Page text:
November 20, 2012Missouri voters have returned control of the St. Louis Metropolitan Police Department (SLMPD) to city leaders with the overwhelming passage of Prop A. The transition, however, won't happen overnight.
The St. Louis Board of Aldermen must first pass an ordinance accepting the responsibility, and then the city will form a five-member transition committee to help coordinate the shift, which will coincide with the end of this fiscal year. The city will take control of the police force on July 1.
City leaders are hoping and planning for a smooth transition.
"As the state hands off control to the city, we want to make sure nothing falls through the cracks," said Jeff Rainford, chief of staff to St. Louis Mayor Francis Slay, a longtime supporter of the proposition. "It's largely an administrative function. We need to focus on making sure we have a smooth transition so police officers out defending our neighborhoods can continue to do so and not worry about any administrative shortcomings."
Rainford said current police department employees have nothing to worry about, as the new law keeps insurance and pension benefits intact and protects their jobs – as long as they're not failing to do them.
"All current employees, whether officer or civilian, are staying on," he said. "You can only lose your job for cause."
Rainford said the passage of Prop A, which voters approved by 64 percent at the polls on Nov. 6, does away with an outdated system. Ever since the Civil War, the police department has been run by a state board made up of the city mayor and four members appointed by the governor, which has been problematic when the police chief and the mayor do not see eye to eye, Rainford said.
"While Mayor Slay has gotten along with all the chiefs during his tenure, previous mayors have feuded with their chiefs, and that's a disaster when your mayor and police chief aren't on the same page," he said, noting the mayor was one of the chief's bosses under the state-controlled set up.
Rainford said having local control of the police department, which will become a division of the Department of Public Safety, will result in a safer city.
"Above all else, it will make our neighborhoods safer and reduce crime," he said. "In the past, some police boards and chiefs believed it was not the police department's job to make neighborhoods safer, but only to respond once a crime is committed. But Mayor Slay strongly believes the police department is the first line of defense against criminals and thugs – not just responding to crimes after they occur – and that is critical to public safety. We'll be more effective at crime fighting because now we have local control."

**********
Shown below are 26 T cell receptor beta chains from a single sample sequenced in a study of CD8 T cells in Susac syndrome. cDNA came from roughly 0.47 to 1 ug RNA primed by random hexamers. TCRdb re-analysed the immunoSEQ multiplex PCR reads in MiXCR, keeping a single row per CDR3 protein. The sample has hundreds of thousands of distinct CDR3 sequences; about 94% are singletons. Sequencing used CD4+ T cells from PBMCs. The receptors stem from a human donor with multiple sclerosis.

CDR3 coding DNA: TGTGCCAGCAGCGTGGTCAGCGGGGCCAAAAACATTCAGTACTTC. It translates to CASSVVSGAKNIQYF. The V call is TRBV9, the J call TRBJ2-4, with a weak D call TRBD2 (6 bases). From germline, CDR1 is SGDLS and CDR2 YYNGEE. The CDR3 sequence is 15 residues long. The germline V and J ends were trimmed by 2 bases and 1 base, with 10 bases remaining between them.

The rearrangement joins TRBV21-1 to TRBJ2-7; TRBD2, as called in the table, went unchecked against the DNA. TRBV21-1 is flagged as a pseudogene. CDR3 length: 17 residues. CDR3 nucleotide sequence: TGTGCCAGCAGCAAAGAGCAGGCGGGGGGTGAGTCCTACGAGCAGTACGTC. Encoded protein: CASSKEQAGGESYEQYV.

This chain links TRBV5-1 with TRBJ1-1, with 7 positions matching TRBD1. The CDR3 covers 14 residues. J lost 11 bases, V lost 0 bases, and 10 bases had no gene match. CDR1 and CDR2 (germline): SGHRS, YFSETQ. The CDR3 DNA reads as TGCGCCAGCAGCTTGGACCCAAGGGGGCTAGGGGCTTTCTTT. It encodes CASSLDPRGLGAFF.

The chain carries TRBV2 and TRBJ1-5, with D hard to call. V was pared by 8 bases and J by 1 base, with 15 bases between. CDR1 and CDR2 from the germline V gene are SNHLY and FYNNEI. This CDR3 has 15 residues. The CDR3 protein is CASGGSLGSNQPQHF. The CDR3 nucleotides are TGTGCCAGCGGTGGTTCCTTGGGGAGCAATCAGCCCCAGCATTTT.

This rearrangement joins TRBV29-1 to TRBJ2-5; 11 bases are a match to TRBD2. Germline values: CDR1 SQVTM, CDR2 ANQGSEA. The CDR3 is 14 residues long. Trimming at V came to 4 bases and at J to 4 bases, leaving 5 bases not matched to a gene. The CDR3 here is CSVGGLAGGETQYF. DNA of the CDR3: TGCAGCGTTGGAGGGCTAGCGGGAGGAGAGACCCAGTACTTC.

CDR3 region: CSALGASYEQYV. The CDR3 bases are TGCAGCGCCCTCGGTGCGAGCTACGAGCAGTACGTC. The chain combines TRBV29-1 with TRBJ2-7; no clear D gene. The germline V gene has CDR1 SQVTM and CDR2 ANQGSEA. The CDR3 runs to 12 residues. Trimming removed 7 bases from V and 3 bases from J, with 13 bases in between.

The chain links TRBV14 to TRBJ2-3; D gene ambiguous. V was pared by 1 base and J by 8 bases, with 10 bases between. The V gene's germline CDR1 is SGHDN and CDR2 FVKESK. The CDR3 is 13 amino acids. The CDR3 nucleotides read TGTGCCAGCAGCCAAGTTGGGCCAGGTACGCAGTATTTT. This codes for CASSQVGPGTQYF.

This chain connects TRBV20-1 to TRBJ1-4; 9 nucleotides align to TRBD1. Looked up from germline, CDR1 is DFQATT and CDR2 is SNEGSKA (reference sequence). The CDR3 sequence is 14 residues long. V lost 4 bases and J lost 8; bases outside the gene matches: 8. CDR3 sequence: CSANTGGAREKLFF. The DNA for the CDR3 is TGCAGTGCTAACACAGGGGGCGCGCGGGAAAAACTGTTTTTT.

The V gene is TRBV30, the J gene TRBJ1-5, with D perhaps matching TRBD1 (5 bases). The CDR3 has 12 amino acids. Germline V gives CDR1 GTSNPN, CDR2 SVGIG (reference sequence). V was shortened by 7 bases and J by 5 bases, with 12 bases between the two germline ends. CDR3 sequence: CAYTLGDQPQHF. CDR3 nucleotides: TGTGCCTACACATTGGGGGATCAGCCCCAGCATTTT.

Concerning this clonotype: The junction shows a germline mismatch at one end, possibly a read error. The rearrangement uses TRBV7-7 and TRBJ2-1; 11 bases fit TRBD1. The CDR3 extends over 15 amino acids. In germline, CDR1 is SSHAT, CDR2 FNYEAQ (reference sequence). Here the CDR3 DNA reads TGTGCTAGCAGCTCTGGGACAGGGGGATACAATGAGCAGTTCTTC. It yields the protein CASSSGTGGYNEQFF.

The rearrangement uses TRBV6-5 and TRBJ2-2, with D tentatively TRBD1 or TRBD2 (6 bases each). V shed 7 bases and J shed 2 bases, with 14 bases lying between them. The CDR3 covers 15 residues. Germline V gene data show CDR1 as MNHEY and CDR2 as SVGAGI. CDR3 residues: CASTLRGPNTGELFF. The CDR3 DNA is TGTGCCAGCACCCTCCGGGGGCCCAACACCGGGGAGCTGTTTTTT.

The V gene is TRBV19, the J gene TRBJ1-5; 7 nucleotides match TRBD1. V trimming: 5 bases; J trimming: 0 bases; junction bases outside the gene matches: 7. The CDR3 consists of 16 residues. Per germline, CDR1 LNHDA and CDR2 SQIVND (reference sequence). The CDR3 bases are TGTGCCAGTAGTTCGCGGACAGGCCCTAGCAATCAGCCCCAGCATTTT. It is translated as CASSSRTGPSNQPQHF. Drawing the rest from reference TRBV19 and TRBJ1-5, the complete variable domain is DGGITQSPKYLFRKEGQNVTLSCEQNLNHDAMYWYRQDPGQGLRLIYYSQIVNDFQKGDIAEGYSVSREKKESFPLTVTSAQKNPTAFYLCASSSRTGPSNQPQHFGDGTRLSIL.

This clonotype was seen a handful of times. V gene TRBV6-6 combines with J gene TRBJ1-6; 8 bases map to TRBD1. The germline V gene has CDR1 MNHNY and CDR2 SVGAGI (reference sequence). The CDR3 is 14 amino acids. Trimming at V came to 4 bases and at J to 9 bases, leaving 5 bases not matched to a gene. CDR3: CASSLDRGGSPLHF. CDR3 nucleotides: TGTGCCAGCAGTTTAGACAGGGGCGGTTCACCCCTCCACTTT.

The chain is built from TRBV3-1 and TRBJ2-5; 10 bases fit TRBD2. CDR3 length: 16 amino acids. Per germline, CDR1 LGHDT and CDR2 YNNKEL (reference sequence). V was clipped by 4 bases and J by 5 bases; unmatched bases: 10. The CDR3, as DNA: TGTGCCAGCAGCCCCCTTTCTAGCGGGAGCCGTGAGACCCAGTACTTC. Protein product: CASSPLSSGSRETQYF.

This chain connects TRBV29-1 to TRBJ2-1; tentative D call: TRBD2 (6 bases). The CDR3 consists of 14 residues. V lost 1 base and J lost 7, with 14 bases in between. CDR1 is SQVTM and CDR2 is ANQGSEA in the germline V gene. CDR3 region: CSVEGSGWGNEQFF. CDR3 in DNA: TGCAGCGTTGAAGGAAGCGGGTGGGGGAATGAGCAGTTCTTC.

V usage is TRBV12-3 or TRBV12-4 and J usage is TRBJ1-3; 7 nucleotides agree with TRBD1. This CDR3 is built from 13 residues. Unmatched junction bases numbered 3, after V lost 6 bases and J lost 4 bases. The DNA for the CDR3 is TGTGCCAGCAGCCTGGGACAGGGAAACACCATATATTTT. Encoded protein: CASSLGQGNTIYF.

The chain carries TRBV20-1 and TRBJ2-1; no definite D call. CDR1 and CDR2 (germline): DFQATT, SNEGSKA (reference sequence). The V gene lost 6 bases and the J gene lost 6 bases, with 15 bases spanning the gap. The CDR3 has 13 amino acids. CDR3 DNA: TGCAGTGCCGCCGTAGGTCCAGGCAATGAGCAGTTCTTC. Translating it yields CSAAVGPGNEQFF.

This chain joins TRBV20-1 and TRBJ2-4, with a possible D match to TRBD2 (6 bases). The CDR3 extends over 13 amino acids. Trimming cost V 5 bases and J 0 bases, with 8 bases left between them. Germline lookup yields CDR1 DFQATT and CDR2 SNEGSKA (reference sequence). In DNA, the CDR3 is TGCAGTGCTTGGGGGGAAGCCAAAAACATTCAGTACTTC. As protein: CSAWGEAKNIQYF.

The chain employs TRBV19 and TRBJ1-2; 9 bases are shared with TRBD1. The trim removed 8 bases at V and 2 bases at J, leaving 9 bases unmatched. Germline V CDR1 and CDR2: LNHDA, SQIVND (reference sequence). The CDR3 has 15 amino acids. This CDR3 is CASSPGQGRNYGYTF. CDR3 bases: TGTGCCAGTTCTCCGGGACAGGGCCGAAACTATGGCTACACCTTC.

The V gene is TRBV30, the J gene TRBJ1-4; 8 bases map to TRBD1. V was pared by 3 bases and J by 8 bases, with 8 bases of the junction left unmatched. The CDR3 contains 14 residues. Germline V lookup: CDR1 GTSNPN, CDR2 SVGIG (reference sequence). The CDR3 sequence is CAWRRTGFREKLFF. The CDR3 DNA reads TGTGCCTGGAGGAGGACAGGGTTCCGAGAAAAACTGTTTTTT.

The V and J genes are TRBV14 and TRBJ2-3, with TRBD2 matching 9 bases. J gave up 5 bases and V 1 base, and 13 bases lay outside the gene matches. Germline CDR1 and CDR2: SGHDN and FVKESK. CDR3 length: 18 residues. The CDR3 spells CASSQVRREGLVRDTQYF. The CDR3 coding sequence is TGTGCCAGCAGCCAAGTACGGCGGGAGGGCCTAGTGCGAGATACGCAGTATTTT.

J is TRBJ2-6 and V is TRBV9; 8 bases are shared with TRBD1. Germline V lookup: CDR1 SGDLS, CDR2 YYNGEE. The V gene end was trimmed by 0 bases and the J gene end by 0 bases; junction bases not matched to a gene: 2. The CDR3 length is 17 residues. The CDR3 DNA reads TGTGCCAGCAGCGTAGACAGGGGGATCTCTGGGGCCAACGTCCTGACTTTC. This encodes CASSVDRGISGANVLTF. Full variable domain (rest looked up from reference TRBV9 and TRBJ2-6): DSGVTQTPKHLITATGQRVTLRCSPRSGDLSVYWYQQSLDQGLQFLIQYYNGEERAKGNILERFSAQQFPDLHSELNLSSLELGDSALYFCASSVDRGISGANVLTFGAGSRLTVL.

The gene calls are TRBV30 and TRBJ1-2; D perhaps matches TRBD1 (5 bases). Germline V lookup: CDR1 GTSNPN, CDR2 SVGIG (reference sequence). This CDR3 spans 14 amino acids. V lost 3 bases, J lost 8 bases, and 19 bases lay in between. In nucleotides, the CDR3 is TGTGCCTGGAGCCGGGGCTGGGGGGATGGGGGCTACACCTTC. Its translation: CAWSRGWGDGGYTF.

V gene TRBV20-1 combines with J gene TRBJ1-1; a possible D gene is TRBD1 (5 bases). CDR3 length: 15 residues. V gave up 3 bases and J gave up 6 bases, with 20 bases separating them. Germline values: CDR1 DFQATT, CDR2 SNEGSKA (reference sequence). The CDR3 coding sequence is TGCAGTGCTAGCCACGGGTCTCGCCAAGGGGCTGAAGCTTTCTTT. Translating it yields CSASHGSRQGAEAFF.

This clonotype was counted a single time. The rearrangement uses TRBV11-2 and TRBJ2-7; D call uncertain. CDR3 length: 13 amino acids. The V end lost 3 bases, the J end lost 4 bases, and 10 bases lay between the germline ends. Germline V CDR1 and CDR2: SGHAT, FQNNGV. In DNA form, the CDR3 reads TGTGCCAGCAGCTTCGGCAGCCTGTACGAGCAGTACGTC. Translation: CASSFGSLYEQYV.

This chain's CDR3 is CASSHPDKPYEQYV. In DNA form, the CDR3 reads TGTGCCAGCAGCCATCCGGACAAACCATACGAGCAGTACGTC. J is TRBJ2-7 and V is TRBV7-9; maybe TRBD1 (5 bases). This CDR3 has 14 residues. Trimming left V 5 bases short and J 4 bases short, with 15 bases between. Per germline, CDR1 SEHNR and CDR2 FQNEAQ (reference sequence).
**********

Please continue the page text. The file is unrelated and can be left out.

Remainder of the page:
Public Safety Director Eddie Roth agrees.
"It opens up many avenues for improved police service, fire service and emergency medical service just by having everybody pulling on the same oar in a coordinated way," he said. "It's about having a dynamic, integrated department of public safety in the city of St. Louis for the first time in 150 years where we can think about providing services to all the divisions – police, fire, EMS, corrections – and have all of these entities functioning in an integrated way."
Roth said in the months ahead the city will be studying police, fire and EMS to see how they can be integrated to improve services and efficiency.
"That will help us think about this integrated department of public safety and what it looks like," he said. "The challenge between now and July 1 is to organize this department in a way that makes it even more dynamic and provides better service and makes the city of St. Louis an even safer place."
Slay is grateful control of the police department will now lie with local leaders.
"We have much to celebrate," the mayor said in a thank you message to voters after the election. "Missouri voters have voted to end a vestige of the Civil War and return control of the St. Louis Police Department to the people of St. Louis where it belongs. Accountability should be here with the people in St. Louis who pay the bills, rather than with the people in Jefferson City who don't pay the bills. With this result, all of us in our city can begin to enjoy the same rights as virtually every other person in America. This is something cities all over America have."
Kansas City is now the only city in the country that does not have local control of its police force.
"Some folks act like local control is this alien thing, but we were one of only two cities left that didn't have it," he said. "Local control is normal and it's going to be a big improvement."
Citizens Against Prop A
Although the measure passed, Citizens Against Prop A take issue with parts of it.
The coalition composed of several organizations throughout the state opposes Prop A because of concerns that it will limit options for effective civilian review, close certain police records and give the mayor too much power over the police department – all of which proponents say will not happen.
"As much as we support local control, there is language in the measure that undercuts citizen input and the transparency of records," said John Chasnoff, spokesman for Citizens Against Prop A and program director at ACLU of Eastern Missouri. "We really believe in citizen input and transparency, so we felt it violated what we stood for. We urge the proponents of Prop A to work with us to fix the current language so that we can proceed knowing that citizen input and oversight are possible."
Although police officers have been promised nothing will happen to their pensions, Chasnoff said there's still some doubt.
"The police officers still have a lot of concerns about whether their pensions are really secure," he said. "We will therefore work to explore ways to reassure officers that their pensions are maintained and that all voices will be heard in future collective bargaining."